An American Expat’s Journey to Bangkok

So here I am, an American expat, sitting in McDonald’s (of all places) pondering the past, relishing the present, contemplating the future. This journey is not exclusive to me alone. Many other expats have made this trip from the motherland to a foreign country. In my case, I relocated to the other side of midnight–Bangkok, Thailand.

We expats have our reasons for choosing the unknown and foreign instead of the familiar. If you are an expat, take a second and think about it. Why am I here? What route did I take to get here? Perhaps it was for a job, finances, maybe a woman, warmth, escape, — ? You know the answer. For me, simple'”it was because of my mortality or lack of immortality. Although I haven’t died yet, I suspect that I will be no exception to this rule, for no one leaves mother Earth alive (except astronauts so far).

The grim reaper approaches ever so slowly. I can’t remember that day, the exact day that I realized my mortality. Can you? Seems like this realization is slow to fruition as we live life, enjoy life, and navigate its many obstacles and hardships. But one thing for certain, sooner or later we all come to realize that the grim reaper is lurking somewhere around the corner.

For me, the realization occurred in my early fifties. I found myself more prone to sports injuries and more concerned as recoveries were slow and less certain. Suddenly, I was no longer invincible. My last grandparent had died, and my parents were retired and addressing their illnesses. At some point here, certain questions started gnawing at me. What will I do with my remaining life? How many good years do I still have? Is this as good as it gets?

No doubt, you have seen good times and bad times, sacrifices and pleasures, feasts and famines, rain and sunshine. Everything seems to run in cycles. Nothing stays status quo. We learn that the only thing constant is CHANGE. Whether we like it or not, change happens, and often it doesn’t seem to be within our control.

If you’ve lived fifty years, so much has happened to you (well, unless you have lived on Gilligan’s Island). Sometimes you were warned, other times, just broadsided. Sometimes change was slow, ever so slow; sometimes it was fast and furious, often leaving you wondering what happened. We learn that there are 3 kinds of people in this world: those who watch things happen, those who make things happen, and those who wonder what happened. And the reality of life is that at times we’ve been all 3 of these.

We can all look back and connect the dots from where we started to where we are now. It’s easy to predict the past, BUT the future'”who knows? The earliest dots start with birth, childhood, attending school to be educated. We study, we learn, we sacrifice, we look forward to better times — as we are sure they will be once we are educated and graduated'”right? Eventually, however, we realize that life and living is one continuous process of education, re-education, learning, unlearning, and relearning.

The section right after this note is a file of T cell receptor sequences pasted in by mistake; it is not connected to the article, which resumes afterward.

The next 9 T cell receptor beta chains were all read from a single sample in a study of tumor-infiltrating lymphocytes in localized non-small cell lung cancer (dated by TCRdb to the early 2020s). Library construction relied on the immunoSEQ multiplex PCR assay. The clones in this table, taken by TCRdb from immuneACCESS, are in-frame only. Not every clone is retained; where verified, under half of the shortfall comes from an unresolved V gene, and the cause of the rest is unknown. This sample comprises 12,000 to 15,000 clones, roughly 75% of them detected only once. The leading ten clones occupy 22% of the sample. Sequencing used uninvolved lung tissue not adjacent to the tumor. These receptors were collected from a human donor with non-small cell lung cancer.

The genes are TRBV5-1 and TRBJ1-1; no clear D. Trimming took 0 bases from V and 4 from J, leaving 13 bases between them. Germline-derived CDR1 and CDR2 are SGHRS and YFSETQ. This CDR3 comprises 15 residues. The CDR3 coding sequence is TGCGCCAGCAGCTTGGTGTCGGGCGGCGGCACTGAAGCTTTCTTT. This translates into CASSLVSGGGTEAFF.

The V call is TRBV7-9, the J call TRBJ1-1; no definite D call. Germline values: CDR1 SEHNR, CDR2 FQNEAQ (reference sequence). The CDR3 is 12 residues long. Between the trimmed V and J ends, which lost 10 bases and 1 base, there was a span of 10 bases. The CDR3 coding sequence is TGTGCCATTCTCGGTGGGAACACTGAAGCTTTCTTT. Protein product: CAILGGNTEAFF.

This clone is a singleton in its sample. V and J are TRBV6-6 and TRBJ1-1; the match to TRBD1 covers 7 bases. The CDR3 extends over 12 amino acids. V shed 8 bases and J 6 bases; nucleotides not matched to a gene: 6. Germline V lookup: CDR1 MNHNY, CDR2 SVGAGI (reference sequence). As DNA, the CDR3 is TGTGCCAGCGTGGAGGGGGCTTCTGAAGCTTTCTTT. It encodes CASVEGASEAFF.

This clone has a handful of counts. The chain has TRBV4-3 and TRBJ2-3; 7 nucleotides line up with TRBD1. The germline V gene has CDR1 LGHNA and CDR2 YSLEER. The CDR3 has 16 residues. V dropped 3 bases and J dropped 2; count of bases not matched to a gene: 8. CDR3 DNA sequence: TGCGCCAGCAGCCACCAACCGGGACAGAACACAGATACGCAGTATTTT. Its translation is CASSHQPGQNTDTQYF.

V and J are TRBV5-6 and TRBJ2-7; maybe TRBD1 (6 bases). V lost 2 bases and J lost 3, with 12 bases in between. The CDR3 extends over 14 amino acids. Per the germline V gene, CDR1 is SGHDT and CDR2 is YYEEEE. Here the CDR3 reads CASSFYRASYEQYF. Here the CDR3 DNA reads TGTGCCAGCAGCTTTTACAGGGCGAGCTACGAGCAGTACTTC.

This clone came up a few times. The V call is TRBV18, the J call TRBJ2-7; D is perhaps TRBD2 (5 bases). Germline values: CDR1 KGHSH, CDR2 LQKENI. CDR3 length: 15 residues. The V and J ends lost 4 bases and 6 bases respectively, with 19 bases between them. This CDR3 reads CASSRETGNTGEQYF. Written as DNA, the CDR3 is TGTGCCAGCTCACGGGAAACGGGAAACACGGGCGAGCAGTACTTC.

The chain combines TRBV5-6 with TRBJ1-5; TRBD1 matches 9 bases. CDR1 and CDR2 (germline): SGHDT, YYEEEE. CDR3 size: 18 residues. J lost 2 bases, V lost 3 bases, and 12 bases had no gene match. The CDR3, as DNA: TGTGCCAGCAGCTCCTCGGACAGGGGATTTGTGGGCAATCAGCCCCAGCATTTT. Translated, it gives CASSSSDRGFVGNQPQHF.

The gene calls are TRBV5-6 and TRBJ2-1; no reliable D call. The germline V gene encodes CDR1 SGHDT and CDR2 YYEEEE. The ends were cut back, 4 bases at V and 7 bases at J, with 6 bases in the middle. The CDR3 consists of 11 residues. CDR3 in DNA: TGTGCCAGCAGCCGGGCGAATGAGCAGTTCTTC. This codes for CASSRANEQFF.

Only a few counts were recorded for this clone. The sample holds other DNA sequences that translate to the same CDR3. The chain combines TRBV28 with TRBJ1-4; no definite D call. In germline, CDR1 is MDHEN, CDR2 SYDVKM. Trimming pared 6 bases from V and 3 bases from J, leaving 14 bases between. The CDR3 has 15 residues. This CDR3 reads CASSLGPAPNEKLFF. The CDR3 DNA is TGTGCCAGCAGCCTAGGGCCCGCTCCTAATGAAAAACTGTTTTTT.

Next usually comes careers and relationships. Probably, you graduated from a school, started a career, served your time in the military, and got married (or some combination of these). Along the way came opportunities and sacrifices, income and debt, complications and obligations, growth and change. This is all normal, all part of our trip on this planet we call Earth.

When we are young, we look FORWARD, always looking ahead, not wanting to wait, impatient. We have the whole world and lots of living ahead of us. There is very little to look back to and very little need. We are just starting out and not sure where this journey will take us, but we are certainly on a voyage. We are having fun or at least trying to have fun. Sometimes, we are waiting to have fun. This is called deferred enjoyment. My generation was very good at working first and enjoying later. I learned this from my father, and I was a very good student. Sometimes, however, along this journey, I would wonder: “when does the fun really begin?”

Somewhere along the timeline, marriages, careers, children, and businesses ensue. Certainly some fun and pleasure, certainly investment of time, certainly more obligations, usually more debt. And all the time, tempus fugits. I was always busy, mentally consumed, physically exhausted, welcome to modern civilization. All the while though, I was looking ahead, building empires, and healthy as a horse. Life was pretty good, and I was waiting for it to get better. Yes, I was progressing normally on this trip.

By now, you have accumulated some “things”‘”education, careers, business(es), spouse(s), children, — Some people are lucky, very lucky in dodging “bullets,” others not so lucky. One-half of all marriages fail; 75% of all businesses fail; most couples bear children. The cost of raising a child to adulthood is huge. The cost of a failed marriage or business is large and lasting. Which of these bullets did you dodge? Each direct hit takes it toll'”stress, lost assets, more debt, failure. Even near misses can be mentally destructive. We find ourselves “ageing” and starting to look back at the “good ole days,” not just forward anymore.